Plain in the city

A plain Quaker folk singer with a Juris Doctorate in his back pocket, salt in his blood, and a set of currach oars in the closet, Ulleann Pipes under his arm, guitar on his back, Anglo Irish baggage, wandering through New York City ... in constant amaze. Statement of Faithfulness. As a member of the Quaker Bloggers Ad Hoc Committee I affirm that I will be faithful to the Book of Discipline of my Meeting 15th Street Monthly Meeting of the Religious Society of Friends.

Monday, February 05, 2007

Peace (No Cross, No Crown, No Nothing)

Quakerism: a view from the back benches continued

Copyright 1966 The Back Benches

Peace (No Cross, No Crown, No Nothing)

The peace testimony has been in many ways the glory of Quakerism; it has more than other factor preserved us from the idolatry of nationalism. Since nationalism is most conspicuous and most demanding during wartime, our refusal of military participation enabled us to retain some modicum of objectivity when others were drowning in a sea of subjective patriotism.

It is our impression, however, that the peace testimony is not very strong. Certainly the number of young men becoming conscientious objectors is small. There are Meetings where an applicant for membership is not even asked his convictions on war and peace. One can hear the scantiest and most simple-minded arguments from young army-bound Quakers, indicating that their Meetings have not pressed them to develop even an informed non-pacifist position. Indeed, there are Meetings where the burden of argument is upon the lad is a pacifist, and where the adults accept in a naïve way the State Department line and the jingoist newspaper accounts.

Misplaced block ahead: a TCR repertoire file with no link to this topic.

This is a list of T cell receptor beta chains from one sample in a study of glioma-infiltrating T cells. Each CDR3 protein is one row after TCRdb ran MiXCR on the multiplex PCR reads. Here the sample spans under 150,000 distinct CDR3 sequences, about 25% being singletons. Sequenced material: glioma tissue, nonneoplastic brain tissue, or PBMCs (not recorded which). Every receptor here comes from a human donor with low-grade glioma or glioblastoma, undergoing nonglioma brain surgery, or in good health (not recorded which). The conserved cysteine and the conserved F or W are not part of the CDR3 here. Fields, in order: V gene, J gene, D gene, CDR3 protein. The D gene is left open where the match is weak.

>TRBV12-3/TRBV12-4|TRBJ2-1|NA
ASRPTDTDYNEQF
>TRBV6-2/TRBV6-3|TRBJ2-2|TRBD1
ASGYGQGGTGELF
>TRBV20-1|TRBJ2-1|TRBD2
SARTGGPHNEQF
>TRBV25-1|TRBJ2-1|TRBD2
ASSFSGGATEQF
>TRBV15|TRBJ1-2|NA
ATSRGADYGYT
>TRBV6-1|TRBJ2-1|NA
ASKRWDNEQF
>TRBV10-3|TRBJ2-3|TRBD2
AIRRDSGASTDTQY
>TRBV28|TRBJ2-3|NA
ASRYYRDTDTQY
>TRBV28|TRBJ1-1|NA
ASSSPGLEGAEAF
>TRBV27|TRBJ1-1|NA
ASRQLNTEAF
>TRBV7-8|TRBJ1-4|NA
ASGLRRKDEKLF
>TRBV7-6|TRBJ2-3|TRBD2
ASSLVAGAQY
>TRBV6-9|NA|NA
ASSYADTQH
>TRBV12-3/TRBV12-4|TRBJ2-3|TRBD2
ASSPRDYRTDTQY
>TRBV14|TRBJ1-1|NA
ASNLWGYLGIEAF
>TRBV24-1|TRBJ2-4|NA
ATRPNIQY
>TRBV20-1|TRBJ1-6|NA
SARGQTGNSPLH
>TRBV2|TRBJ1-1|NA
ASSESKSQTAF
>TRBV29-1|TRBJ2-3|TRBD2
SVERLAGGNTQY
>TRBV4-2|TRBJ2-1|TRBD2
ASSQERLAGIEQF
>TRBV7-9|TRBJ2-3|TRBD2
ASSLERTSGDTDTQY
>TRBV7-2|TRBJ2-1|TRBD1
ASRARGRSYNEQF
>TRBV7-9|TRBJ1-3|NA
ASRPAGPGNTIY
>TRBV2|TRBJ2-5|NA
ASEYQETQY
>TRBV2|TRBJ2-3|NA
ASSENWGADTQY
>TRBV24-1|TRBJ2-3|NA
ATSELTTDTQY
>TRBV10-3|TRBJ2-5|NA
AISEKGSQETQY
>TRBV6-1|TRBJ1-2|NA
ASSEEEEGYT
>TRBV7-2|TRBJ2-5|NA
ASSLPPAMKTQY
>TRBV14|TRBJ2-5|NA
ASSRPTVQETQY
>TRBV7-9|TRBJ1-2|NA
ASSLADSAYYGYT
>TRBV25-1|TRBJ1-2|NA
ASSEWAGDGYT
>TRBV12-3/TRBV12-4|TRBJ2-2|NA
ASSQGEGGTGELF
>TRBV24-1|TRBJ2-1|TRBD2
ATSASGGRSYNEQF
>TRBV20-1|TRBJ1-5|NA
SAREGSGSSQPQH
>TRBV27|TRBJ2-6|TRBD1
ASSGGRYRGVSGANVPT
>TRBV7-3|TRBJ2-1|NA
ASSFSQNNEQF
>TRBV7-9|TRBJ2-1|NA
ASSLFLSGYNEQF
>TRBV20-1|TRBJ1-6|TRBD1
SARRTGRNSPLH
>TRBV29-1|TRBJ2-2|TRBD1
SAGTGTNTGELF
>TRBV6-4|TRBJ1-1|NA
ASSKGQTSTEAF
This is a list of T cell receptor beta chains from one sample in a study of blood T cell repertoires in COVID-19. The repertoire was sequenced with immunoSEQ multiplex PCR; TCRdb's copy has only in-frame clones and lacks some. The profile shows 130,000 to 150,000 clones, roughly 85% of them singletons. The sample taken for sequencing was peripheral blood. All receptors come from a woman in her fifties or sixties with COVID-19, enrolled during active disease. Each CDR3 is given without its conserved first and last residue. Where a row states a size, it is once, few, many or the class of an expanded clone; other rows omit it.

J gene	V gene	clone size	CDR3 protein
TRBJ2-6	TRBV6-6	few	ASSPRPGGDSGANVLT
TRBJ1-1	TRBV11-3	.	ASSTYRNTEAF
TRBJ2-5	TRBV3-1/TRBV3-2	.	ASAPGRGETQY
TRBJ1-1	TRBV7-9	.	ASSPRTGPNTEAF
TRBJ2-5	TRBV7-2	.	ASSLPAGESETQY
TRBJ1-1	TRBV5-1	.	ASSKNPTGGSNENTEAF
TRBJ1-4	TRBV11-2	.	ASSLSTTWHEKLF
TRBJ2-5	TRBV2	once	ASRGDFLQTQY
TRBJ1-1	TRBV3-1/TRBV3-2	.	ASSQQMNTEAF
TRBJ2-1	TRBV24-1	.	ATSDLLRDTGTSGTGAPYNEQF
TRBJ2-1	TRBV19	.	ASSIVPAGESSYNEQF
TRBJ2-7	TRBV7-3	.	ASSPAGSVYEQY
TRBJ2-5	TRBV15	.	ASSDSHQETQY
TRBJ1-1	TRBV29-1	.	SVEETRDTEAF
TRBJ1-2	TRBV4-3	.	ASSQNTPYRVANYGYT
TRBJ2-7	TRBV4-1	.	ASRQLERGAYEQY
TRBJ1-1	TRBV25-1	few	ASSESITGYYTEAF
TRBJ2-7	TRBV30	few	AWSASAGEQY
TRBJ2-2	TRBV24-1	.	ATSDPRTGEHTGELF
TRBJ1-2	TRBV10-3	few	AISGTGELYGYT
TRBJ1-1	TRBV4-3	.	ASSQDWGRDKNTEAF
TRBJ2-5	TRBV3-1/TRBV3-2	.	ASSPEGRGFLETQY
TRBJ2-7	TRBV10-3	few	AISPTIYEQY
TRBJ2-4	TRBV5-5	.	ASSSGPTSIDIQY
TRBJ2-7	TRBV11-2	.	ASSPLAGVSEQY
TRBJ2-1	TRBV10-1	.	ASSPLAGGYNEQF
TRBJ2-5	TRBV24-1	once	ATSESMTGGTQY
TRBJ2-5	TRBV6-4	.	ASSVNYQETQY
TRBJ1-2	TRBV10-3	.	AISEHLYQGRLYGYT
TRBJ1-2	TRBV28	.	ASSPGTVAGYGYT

These developments, plus the emergence of Quaker members in the John Birch Society, indicate that nationalism is gaining ground. Peace-concerned Quakers are sometimes upbraided for sounding “unpatriotic” when they call a spade a spade - an atrocity an atrocity. The idea that the American nation-state-like all great powers-is capable of gross immoralities meets with increasing Quaker resistance because our emotional ties are growing stronger to our country. To criticize the government is increasingly to criticize us, at the same time that one hears members of the Society refer to Friends in general as “they.” What is happening but a shift of emotional identification in which one’s religious commitment no longer gives one an objective position from which to judge the behavior of one’s government?

We deeply believe that this is no peripheral issue: this is nothing to shrug off with a murmur about “each to his own light,” This issue goes to the very heart of the continued existence of the Society of Friends as anything like a genuine religious community. When a religious commitment can no longer protect one from the claims of class, of color, or of country, that commitment is nothing but the shadow of piety: it was such that George Fox scorned.

It seems essential, therefore, that no one be admitted to membership who does not intend to refrain from violence against other men. We suggest, too, that by 1975 all present members should be clear that violence is evil and is not justified able under any circumstances. While coming to accept this basic principle, we must develop creative responses to violence, so that our pacifism cannot be a cover for indifference to the claims of justice. The insights of those Friends who do not presently call themselves pacifists will be valued as we engage in this exercise of clarity.

(to be continued)


Post a Comment

<< Home